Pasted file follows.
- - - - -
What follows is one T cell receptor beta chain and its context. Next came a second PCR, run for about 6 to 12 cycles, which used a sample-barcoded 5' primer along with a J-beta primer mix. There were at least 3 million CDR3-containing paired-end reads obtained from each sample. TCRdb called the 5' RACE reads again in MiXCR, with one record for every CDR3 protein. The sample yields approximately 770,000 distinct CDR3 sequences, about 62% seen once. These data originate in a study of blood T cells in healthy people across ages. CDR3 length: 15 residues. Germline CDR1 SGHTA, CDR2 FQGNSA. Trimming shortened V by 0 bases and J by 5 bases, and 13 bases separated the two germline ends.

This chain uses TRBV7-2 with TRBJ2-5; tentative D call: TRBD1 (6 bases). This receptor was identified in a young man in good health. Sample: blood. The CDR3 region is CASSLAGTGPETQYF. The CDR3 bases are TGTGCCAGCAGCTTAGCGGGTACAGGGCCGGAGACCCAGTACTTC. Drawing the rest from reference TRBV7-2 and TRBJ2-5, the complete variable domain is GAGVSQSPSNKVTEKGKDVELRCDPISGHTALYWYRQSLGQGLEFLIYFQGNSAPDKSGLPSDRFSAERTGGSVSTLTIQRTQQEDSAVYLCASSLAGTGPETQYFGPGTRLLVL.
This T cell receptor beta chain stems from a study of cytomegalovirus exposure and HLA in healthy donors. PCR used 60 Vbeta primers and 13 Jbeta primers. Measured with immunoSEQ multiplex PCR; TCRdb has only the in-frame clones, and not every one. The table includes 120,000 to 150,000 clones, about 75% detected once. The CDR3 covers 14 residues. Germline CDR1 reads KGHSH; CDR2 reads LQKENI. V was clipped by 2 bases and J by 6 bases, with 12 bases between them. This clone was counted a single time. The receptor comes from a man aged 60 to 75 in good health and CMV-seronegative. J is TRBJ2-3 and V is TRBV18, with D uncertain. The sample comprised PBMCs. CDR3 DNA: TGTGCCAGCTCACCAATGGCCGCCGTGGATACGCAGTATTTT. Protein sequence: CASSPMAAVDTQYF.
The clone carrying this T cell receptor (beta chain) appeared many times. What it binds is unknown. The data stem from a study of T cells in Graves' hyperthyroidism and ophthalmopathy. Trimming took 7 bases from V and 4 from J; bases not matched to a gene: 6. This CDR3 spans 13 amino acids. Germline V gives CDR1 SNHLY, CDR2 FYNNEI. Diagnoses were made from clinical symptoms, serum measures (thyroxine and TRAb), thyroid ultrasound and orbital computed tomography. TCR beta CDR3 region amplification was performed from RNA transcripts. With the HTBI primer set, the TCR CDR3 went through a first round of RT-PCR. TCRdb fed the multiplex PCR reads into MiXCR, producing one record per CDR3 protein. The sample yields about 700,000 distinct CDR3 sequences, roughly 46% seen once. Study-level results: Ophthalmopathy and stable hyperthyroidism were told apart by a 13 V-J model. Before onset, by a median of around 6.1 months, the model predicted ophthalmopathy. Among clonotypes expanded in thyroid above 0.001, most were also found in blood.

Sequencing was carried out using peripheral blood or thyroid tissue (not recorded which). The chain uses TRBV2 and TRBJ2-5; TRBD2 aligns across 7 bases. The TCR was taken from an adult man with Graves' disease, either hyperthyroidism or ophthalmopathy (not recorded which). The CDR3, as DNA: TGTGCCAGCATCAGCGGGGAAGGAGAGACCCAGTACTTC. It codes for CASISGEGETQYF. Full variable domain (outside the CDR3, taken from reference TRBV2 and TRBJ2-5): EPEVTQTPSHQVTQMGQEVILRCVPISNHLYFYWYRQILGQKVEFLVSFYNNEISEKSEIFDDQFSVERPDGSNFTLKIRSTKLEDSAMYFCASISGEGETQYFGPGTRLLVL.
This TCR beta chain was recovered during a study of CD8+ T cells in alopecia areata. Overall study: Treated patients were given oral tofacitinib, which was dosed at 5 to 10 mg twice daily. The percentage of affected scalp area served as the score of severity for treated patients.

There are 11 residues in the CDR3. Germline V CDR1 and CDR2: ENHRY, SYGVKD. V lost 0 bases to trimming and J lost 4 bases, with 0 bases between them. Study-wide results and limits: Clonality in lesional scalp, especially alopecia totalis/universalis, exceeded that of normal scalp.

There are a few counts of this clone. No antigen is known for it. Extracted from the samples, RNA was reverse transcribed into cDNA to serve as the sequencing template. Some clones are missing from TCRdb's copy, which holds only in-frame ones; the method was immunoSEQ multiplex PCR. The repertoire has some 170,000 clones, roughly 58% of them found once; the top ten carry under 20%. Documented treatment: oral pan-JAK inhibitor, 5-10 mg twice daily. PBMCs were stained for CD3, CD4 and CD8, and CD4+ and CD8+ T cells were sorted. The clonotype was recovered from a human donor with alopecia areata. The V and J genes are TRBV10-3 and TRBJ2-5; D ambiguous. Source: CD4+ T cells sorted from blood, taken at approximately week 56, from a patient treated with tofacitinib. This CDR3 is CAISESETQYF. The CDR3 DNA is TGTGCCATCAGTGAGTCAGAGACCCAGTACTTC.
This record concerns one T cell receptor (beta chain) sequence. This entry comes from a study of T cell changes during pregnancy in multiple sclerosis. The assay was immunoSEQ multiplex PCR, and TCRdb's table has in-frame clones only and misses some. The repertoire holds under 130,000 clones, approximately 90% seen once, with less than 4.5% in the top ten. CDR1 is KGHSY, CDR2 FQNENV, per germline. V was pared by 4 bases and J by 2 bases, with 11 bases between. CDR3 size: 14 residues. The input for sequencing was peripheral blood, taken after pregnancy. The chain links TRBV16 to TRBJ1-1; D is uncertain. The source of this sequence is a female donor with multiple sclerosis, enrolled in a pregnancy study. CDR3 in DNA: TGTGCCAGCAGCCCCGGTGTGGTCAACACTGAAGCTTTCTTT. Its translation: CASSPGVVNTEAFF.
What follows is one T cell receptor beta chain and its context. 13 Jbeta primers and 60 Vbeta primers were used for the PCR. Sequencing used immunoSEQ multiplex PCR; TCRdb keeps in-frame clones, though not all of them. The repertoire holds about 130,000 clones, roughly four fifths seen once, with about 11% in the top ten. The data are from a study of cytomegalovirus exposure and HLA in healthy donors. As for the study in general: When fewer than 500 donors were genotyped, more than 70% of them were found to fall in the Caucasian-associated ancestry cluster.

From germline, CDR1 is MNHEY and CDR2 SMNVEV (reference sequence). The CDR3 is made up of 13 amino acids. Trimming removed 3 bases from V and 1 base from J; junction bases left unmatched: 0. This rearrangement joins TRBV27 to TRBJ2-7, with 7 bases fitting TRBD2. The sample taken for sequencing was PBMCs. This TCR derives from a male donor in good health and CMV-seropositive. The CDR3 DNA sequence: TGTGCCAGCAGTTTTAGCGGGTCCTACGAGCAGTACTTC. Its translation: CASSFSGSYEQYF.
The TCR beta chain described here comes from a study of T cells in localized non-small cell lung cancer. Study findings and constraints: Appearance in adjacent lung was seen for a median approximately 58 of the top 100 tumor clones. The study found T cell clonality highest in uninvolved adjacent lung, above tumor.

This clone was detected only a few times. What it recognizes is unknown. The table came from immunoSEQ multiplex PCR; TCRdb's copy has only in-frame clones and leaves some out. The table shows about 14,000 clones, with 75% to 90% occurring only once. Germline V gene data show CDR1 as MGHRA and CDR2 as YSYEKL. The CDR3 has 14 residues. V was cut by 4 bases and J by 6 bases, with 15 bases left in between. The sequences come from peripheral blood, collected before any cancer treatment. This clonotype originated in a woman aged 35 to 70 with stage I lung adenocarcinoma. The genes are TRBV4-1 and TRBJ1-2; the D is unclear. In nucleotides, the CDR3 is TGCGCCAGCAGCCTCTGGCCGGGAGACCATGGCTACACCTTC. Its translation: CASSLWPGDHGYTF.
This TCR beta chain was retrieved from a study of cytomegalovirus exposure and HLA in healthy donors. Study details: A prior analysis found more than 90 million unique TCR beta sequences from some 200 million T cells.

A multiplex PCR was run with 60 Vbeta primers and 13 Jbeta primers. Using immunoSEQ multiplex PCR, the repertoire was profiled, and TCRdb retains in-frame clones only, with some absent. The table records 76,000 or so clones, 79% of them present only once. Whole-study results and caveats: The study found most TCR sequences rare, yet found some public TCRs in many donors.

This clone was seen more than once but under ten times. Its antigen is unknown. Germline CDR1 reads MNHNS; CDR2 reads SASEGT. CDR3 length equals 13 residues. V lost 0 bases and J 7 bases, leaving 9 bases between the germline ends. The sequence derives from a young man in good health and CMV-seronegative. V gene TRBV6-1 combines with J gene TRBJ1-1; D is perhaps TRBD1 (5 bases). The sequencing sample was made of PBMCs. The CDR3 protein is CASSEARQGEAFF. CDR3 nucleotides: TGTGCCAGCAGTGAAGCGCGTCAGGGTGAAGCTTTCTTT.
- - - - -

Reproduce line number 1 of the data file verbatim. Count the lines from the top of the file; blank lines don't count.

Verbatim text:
What follows is one T cell receptor beta chain and its context. Next came a second PCR, run for about 6 to 12 cycles, which used a sample-barcoded 5' primer along with a J-beta primer mix. There were at least 3 million CDR3-containing paired-end reads obtained from each sample. TCRdb called the 5' RACE reads again in MiXCR, with one record for every CDR3 protein. The sample yields approximately 770,000 distinct CDR3 sequences, about 62% seen once. These data originate in a study of blood T cells in healthy people across ages. CDR3 length: 15 residues. Germline CDR1 SGHTA, CDR2 FQGNSA. Trimming shortened V by 0 bases and J by 5 bases, and 13 bases separated the two germline ends.